Schumer calls for Wolf, Cuccinelli to step down after watchdog says their appointments violate law

Senate Minority Leader Charles SchumerChuck SchumerRepublican senator says plans to confirm justice before election 'completely consistent with the precedent' Video of Lindsey Graham arguing against nominating a Supreme Court justice in an election year goes viral Graham signals support for confirming a Supreme Court nominee this year MORE (D-N.Y.) is calling for acting Homeland Security Secretary Chad WolfChad WolfSenate to hold nomination hearing for Wolf next week Hillicon Valley: FBI chief says Russia is trying to interfere in election to undermine Biden | Treasury Dept. sanctions Iranian government-backed hackers Democrats slam DHS chief for defying subpoena for testimony on worldwide threats MORE and acting Deputy Secretary Ken Cuccinelli to step down after a government watchdog found that their appointments violated federal law. 

President TrumpDonald John TrumpBiden leads Trump by 36 points nationally among Latinos: poll Trump dismisses climate change role in fires, says Newsom needs to manage forest better Jimmy Kimmel hits Trump for rallies while hosting Emmy Awards MORE’s efforts to install political sycophants to implement his extreme policies in an end run around the law and Senate have finally caught up with him," Schumer said in a statement. 

“The determination by an independent congressional watchdog today invalidates actions Mr. Cuccinelli and Mr. Wolf have taken and both should immediately step down from their illegal roles," he added.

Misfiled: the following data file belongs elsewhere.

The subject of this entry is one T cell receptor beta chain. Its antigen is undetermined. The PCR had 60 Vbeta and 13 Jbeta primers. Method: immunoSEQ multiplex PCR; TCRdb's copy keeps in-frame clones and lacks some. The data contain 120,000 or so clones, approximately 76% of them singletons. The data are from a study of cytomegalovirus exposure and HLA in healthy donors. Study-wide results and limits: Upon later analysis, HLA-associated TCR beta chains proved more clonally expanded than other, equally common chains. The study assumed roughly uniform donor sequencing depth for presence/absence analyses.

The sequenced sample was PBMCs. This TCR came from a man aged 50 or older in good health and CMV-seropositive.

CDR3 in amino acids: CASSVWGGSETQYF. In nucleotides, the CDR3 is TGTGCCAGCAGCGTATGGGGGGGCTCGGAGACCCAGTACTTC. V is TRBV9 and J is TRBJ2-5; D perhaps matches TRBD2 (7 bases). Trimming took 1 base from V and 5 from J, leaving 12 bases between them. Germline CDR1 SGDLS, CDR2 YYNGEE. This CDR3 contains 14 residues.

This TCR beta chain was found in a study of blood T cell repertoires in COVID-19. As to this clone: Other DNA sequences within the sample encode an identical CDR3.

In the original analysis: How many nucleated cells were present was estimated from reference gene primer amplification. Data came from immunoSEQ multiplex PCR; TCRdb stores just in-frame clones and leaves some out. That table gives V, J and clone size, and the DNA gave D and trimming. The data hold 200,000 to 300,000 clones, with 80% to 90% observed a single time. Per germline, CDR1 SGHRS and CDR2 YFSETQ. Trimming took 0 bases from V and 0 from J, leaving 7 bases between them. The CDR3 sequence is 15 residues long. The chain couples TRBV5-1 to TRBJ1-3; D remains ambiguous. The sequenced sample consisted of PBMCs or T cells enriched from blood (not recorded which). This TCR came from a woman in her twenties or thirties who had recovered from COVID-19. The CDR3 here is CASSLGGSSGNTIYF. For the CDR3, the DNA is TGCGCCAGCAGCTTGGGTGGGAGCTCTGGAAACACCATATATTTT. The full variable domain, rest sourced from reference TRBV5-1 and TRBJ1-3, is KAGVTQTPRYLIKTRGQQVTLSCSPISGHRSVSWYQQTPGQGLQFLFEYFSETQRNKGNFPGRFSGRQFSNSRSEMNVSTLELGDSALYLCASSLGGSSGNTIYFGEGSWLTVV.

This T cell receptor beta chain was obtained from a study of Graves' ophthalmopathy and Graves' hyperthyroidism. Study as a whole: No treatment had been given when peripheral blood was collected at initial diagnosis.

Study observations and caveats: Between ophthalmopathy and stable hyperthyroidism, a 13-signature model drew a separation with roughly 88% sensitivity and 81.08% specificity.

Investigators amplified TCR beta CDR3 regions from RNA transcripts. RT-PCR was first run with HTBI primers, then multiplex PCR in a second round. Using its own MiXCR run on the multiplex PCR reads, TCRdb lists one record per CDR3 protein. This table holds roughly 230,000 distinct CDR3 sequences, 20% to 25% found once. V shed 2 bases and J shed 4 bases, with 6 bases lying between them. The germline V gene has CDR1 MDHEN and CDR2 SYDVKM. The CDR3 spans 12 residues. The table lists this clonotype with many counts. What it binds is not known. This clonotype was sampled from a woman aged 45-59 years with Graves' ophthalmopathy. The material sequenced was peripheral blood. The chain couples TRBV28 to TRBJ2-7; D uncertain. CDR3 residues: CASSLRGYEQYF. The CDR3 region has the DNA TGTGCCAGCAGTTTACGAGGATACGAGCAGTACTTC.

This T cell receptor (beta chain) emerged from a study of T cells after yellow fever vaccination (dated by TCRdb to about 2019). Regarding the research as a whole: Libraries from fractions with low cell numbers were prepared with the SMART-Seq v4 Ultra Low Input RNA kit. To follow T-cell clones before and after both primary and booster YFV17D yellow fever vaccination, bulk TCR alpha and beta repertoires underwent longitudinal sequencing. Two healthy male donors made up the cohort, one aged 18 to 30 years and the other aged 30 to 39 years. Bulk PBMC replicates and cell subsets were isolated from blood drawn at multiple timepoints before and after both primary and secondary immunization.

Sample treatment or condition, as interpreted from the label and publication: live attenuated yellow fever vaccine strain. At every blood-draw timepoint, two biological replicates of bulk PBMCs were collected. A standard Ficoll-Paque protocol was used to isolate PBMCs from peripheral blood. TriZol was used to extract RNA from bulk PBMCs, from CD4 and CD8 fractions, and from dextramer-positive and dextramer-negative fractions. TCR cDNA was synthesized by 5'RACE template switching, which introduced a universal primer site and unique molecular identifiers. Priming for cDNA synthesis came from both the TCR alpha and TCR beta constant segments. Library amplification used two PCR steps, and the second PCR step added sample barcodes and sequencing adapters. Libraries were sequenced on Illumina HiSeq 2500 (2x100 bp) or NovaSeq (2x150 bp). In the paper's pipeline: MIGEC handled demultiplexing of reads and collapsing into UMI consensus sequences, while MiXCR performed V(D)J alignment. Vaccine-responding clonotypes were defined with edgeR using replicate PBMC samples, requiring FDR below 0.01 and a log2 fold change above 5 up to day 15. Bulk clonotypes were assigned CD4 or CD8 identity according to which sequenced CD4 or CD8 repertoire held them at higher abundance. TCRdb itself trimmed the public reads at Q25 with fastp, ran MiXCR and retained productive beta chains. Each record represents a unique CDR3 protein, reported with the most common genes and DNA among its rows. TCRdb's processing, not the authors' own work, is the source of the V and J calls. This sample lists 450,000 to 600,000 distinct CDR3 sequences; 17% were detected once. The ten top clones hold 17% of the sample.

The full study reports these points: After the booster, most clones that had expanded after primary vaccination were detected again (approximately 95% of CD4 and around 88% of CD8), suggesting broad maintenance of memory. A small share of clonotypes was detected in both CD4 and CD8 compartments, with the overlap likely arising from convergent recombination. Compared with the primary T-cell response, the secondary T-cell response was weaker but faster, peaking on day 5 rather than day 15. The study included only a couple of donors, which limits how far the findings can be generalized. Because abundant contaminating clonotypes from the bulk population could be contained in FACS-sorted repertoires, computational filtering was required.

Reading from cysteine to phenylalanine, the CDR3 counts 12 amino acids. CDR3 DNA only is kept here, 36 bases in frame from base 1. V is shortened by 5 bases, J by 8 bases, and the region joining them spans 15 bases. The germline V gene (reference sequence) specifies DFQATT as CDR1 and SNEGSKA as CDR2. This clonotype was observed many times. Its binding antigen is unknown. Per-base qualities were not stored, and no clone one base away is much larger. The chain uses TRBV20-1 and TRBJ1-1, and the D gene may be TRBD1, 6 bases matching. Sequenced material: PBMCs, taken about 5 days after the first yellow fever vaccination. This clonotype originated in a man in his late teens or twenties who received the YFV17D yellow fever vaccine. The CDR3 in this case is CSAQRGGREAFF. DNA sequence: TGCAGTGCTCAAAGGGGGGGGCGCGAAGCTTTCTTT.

Schumer is also asking for the Department of Homeland Security (DHS) inspector general to "launch a top to bottom legal review" of decisions made by the two men, report its findings to Congress and also release them publicly. 

Wolf and Cuccinelli have come under criticism over immigration policy and recent crackdowns on protests.

The Government Accountability Office (GAO), in a report released earlier Friday, found that they are technically ineligible to serve based on their improper appointment. The office did not review the legality of the two men’s orders while serving in their positions improperly, but said they were referring the matter to the DHS inspector general.

Former DHS Secretary Kirstjen NielsenKirstjen Michele NielsenDHS IG won't investigate after watchdog said Wolf, Cuccinelli appointments violated law Appeals court sides with Trump over drawdown of immigrant protections Democrats smell blood with new DHS whistleblower complaint MORE resigned in April 2019 and was replaced by Kevin McAleenan, who had previously been leading U.S. Customs and Border Protection. But the GAO found that McAleenan had not been designated in the order of succession to replace Nielsen and therefore could not legally alter the order of succession at DHS.

"Accordingly, Messrs. Wolf and Cuccinelli were named to their respective positions of Acting Secretary and Senior Official Performing the Duties of Deputy Secretary by reference to an invalid order of succession," the GAO found.